Like I said, the recipes were amazing. I mean really good and I am not jumping on the bandwagon here. I tried Olia's meat offering first. Simple yet different, her lamb with mint ajika grilled potato went down very well. Ajika is really just like any piquant green sauce you might find, but the addition of a green chilli was a new one on me, to add just a touch of heat. The garlic kick I got from it was also surprising, especially as only one clove was used (and I very nearly added another). As was the suggestion, I am ashamed to admit, that wrapping the lamb in foil would guarantee soft, tender perfection. Taking only 20 minutes to prepare and cook, this was a lovely and understated introduction to Olia's brand of cuisine.

The second recipe, a salad from the Marley Spoon collection was no less impressive. Combining earthy, nutty, al dente grains (including quinoa, oh my God, why have I been slagging that stuff off so much?) with the rich, oily flesh of mackerel and cutting through with a sharp, citrus dressing was a revelatory combination. Plus adding the roasted fennel, which now has to be my all-time favourite vegetable; well, my eyebrows sat squarely atop my shiny bald head after finishing the plate. And it was oh so pretty too. Brilliant.

As such, if I thought I could get away with it, I would now continually shop with them, rustling up the dishes with the ingredients and recipe cards they send and pass them off as my own for the blog. It would make life a lot easier. But eventually pride and possibly a lawsuit for plagiarism would soon get in the way. I am sure that some eagle eyed readers would soon be commenting that my style has morphed somewhat and has become very similar to Olia's. Yelping that I've just spent a weekend in Tbilsi wouldn't be enough. She definitely has a new fan though.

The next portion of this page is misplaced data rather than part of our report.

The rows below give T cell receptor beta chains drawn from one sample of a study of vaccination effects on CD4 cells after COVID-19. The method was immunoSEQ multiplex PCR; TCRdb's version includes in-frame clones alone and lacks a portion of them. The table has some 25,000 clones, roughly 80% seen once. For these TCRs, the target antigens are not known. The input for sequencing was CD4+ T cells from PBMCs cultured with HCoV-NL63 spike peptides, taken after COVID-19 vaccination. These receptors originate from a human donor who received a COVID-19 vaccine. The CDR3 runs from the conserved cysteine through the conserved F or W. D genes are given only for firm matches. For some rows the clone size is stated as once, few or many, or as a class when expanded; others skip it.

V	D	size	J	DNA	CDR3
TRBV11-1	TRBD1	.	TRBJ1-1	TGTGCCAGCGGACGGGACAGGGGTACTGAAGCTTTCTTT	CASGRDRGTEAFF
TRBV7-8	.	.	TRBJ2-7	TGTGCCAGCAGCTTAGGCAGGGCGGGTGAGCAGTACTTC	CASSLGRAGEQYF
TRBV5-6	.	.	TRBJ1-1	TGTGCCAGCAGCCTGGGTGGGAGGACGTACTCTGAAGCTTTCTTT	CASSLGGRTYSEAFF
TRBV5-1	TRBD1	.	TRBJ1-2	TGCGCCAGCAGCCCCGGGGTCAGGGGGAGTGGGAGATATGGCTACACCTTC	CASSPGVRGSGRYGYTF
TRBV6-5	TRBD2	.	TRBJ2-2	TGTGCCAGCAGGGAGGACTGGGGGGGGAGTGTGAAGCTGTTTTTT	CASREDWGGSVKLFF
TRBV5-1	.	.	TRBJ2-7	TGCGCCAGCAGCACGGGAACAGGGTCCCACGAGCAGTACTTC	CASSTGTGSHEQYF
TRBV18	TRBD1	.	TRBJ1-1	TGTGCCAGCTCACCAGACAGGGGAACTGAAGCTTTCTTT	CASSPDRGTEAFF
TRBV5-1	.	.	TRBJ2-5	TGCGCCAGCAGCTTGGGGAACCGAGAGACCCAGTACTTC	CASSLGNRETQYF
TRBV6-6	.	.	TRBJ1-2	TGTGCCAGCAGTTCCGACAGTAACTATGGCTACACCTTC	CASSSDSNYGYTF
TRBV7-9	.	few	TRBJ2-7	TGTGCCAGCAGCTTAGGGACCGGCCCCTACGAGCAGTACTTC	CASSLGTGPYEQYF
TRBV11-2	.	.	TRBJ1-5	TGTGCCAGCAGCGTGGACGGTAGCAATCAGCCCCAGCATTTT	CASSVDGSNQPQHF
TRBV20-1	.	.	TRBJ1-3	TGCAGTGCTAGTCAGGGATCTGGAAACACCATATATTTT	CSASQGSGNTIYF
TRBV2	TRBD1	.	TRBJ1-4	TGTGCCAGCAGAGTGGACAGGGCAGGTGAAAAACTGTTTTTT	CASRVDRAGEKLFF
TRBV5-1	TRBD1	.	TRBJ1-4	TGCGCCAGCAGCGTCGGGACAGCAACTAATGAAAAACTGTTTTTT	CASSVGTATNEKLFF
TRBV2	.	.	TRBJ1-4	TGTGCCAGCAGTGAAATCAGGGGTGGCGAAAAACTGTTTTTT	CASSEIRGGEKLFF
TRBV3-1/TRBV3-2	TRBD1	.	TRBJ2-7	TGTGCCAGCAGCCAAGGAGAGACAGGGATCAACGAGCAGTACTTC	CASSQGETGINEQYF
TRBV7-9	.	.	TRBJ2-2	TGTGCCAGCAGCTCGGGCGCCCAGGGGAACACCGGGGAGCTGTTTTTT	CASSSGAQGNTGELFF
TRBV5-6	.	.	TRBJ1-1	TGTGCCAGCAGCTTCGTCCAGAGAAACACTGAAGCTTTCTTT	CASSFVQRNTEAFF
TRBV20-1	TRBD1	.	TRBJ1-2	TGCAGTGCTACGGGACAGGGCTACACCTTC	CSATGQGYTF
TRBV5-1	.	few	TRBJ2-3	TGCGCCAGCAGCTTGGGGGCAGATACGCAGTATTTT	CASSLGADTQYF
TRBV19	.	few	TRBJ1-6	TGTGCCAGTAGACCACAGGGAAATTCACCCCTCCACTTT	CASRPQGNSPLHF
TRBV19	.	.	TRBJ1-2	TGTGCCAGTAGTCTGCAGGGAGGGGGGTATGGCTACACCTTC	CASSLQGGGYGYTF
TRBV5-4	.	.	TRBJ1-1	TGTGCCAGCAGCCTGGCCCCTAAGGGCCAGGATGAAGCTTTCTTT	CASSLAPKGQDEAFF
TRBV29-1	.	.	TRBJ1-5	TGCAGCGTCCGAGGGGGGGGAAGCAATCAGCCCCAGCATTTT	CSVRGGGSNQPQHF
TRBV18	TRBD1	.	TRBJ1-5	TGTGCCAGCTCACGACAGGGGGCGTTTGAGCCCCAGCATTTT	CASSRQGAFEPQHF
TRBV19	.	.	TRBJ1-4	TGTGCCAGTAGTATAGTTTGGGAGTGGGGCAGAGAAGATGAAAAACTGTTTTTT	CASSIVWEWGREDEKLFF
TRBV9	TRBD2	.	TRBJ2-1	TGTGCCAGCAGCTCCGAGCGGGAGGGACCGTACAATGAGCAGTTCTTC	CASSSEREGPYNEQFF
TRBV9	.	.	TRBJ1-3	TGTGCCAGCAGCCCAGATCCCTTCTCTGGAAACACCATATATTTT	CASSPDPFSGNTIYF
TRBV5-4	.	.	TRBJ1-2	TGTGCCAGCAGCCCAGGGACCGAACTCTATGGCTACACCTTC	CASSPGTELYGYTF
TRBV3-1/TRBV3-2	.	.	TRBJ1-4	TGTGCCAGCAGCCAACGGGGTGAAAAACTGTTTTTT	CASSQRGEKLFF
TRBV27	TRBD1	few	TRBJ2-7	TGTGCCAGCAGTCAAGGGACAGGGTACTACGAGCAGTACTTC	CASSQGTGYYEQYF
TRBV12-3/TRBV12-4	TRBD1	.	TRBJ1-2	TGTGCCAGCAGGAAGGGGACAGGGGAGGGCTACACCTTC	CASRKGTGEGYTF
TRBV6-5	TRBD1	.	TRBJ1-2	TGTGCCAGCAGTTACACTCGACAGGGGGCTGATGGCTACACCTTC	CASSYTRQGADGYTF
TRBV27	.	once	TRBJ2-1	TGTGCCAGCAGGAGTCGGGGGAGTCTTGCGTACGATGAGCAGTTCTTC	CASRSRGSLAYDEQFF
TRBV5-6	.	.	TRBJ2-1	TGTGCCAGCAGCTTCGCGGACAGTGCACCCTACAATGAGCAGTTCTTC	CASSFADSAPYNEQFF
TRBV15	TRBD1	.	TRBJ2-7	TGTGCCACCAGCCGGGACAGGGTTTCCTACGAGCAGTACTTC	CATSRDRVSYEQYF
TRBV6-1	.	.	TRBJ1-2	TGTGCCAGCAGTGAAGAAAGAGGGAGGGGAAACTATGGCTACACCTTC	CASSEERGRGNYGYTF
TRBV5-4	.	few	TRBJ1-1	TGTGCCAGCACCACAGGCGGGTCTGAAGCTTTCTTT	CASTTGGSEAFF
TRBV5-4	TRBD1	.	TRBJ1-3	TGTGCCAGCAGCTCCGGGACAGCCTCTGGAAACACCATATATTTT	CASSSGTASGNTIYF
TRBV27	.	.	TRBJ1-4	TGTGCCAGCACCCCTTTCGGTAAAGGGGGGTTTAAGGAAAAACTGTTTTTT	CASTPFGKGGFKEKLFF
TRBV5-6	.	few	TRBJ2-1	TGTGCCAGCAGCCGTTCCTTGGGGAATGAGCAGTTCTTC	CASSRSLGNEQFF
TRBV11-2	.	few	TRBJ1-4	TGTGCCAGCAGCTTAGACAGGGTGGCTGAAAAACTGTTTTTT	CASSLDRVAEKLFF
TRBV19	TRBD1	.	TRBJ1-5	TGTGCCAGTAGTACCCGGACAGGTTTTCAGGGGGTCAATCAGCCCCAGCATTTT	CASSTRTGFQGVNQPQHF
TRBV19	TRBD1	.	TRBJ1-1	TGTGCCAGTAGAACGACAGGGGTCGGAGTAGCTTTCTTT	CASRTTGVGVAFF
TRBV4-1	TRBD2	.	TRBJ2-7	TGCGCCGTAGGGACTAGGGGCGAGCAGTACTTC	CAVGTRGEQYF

High praise indeed then for Sparley Moon but in the interests of impartiality and not to make this review too floral and sucky, I would like give them some feedback. First of all, laminate your recipe cards so that customers can keep them for posterity. Not everyone is as fastidious or clean when cooking (ahem). And secondly, I would argue that I could shop personally for slightly less than the subscription fee; even when applying principles of provenance, quality, husbandry, organic, blah, blah, blah. But I think I would happily sign up, especially if the offerings are as good as this and may well do.

Coming back to the physical pleasure of shopping though, I have to say that I do prefer to do these things myself. Aside from ordering meat and beer online that is. However, if I happened upon their recipe boxes in a supermarket (which I am sure would have to be designed and marketed in a more flashier way, unfortunately) I am sure I would snap one up with glee. If pinched for time, Marley Spoon is a far better proposition than a ready meal or one those £10 deals, with the moody bottle of wine thrown in. Not just because the end result is so tasty, it actually gets you to cook. Imagine that eh? Actually cooking.

And whilst I was in the supermarket I would probably pick up a copy of Digital Photo Mastery for Dickheads, if such a publication exists. Then I really would start saving those precious minutes.

Marley Spoon and their collaboration with Olia Hercules continues until June 24th.

Friday, 3 June 2016

Sagres and The Vomit Comet